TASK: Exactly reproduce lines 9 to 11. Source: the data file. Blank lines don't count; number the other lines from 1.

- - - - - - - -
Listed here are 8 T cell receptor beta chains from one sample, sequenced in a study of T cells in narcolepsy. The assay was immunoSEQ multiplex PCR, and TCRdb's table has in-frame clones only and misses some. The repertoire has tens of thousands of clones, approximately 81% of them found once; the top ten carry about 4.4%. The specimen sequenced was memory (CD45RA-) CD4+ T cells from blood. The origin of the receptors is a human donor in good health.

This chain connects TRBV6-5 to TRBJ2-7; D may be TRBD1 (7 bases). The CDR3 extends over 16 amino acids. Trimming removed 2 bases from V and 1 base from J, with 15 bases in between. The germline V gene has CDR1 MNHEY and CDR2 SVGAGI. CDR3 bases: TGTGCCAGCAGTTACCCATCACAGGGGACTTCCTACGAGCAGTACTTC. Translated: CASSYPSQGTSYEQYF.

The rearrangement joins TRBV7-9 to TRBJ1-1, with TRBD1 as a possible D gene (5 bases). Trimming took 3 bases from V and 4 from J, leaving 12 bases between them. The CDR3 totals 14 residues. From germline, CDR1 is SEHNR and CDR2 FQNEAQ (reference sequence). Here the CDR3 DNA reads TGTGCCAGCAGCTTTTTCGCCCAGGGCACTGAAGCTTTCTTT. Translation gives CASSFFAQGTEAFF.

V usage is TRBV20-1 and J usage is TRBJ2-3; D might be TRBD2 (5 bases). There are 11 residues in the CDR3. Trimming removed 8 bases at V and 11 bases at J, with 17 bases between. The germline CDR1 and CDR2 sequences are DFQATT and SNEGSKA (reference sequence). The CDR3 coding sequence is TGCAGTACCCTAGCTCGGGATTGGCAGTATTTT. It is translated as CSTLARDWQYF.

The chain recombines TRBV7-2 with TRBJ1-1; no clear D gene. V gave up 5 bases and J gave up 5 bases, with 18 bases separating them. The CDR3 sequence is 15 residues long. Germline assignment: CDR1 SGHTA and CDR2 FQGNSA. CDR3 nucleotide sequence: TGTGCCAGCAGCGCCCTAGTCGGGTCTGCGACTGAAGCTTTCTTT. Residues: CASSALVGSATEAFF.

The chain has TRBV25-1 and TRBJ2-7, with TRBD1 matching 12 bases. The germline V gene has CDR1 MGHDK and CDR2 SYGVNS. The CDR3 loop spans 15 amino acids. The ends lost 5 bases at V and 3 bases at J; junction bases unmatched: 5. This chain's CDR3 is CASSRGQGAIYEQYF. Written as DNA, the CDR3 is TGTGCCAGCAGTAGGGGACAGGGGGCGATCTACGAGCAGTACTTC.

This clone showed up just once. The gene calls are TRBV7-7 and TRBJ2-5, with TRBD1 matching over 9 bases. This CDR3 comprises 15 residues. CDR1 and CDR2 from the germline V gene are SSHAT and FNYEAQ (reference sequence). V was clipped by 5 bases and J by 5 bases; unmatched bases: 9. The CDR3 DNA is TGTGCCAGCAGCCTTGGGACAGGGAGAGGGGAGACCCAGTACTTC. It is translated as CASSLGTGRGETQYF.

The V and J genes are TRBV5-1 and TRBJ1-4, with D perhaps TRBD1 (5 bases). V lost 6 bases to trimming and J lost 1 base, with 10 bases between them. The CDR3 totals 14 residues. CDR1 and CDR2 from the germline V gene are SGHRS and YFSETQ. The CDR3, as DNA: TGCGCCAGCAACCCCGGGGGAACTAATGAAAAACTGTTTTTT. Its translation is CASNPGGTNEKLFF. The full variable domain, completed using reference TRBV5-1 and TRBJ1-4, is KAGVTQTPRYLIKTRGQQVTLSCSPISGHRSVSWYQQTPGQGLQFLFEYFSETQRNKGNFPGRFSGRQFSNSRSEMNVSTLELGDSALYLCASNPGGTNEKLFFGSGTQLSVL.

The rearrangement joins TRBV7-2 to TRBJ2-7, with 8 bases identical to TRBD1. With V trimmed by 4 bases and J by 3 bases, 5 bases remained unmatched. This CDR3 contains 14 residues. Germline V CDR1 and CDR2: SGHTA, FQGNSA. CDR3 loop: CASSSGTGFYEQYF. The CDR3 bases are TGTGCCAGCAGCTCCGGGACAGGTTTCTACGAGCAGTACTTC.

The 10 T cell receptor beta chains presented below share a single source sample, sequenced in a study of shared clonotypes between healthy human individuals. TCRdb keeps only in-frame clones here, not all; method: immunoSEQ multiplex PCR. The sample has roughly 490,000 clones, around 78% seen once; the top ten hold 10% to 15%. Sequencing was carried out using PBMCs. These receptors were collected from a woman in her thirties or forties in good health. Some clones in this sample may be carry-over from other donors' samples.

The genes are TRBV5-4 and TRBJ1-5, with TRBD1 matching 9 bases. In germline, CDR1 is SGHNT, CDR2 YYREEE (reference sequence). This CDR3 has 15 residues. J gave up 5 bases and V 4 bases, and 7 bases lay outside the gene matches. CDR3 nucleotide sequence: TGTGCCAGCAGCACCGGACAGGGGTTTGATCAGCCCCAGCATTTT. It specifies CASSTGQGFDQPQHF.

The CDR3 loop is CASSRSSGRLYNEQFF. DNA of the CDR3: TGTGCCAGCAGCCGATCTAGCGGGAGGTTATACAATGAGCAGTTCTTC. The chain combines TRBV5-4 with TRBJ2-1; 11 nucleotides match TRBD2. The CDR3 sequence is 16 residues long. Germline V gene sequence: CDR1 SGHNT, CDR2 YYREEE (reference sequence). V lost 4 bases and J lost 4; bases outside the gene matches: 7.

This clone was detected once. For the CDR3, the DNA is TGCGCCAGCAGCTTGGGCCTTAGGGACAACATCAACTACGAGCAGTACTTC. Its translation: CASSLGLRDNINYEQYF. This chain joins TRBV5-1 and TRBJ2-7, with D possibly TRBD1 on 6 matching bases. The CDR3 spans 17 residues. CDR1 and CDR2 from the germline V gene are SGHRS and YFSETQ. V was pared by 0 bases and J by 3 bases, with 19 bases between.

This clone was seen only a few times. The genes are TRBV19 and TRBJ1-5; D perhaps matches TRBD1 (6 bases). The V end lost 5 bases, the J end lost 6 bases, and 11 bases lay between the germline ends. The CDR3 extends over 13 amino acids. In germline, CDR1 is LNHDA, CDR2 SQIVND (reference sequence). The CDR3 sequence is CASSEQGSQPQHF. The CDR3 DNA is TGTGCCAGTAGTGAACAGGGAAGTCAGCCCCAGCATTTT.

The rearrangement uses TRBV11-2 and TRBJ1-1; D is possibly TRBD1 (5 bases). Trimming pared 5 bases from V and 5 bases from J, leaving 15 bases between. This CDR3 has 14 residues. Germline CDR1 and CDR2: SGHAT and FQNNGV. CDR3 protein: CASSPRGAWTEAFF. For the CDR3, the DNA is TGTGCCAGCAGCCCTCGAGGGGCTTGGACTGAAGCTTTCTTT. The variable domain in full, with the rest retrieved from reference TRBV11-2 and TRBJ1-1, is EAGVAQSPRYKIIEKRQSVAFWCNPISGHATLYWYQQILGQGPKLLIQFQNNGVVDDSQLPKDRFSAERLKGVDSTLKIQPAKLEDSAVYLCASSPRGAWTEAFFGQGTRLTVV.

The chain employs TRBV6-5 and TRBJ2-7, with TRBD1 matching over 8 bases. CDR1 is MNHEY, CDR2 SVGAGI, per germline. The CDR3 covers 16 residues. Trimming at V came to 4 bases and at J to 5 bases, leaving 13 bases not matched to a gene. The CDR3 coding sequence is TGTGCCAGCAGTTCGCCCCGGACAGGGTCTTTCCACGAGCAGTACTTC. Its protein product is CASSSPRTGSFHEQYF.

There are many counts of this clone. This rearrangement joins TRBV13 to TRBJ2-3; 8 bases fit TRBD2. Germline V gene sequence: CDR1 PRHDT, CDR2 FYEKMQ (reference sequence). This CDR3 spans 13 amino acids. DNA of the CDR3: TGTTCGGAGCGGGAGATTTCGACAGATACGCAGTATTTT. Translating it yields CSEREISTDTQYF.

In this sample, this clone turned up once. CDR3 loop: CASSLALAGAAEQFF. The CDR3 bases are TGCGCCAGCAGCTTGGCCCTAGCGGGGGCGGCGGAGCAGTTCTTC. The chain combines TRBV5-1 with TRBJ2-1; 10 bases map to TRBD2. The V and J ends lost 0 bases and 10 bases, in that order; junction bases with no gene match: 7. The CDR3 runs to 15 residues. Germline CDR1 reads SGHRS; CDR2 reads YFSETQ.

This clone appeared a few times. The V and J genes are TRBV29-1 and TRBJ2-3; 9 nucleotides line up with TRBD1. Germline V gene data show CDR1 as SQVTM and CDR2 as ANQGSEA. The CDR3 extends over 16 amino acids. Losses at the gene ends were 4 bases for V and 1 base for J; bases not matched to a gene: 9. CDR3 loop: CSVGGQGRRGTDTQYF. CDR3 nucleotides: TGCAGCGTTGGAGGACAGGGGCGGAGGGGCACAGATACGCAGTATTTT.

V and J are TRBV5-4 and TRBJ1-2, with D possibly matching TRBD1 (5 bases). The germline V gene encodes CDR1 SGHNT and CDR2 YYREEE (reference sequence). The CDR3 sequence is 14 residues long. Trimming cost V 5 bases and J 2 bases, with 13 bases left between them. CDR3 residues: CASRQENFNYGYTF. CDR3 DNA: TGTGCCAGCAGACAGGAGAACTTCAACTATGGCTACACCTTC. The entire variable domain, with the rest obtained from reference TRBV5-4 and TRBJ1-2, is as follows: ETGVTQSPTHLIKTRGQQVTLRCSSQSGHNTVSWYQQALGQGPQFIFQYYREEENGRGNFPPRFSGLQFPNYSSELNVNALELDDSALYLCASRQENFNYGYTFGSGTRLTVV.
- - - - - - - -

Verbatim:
The rearrangement joins TRBV7-2 to TRBJ2-7, with 8 bases identical to TRBD1. With V trimmed by 4 bases and J by 3 bases, 5 bases remained unmatched. This CDR3 contains 14 residues. Germline V CDR1 and CDR2: SGHTA, FQGNSA. CDR3 loop: CASSSGTGFYEQYF. The CDR3 bases are TGTGCCAGCAGCTCCGGGACAGGTTTCTACGAGCAGTACTTC.

The 10 T cell receptor beta chains presented below share a single source sample, sequenced in a study of shared clonotypes between healthy human individuals. TCRdb keeps only in-frame clones here, not all; method: immunoSEQ multiplex PCR. The sample has roughly 490,000 clones, around 78% seen once; the top ten hold 10% to 15%. Sequencing was carried out using PBMCs. These receptors were collected from a woman in her thirties or forties in good health. Some clones in this sample may be carry-over from other donors' samples.

The genes are TRBV5-4 and TRBJ1-5, with TRBD1 matching 9 bases. In germline, CDR1 is SGHNT, CDR2 YYREEE (reference sequence). This CDR3 has 15 residues. J gave up 5 bases and V 4 bases, and 7 bases lay outside the gene matches. CDR3 nucleotide sequence: TGTGCCAGCAGCACCGGACAGGGGTTTGATCAGCCCCAGCATTTT. It specifies CASSTGQGFDQPQHF.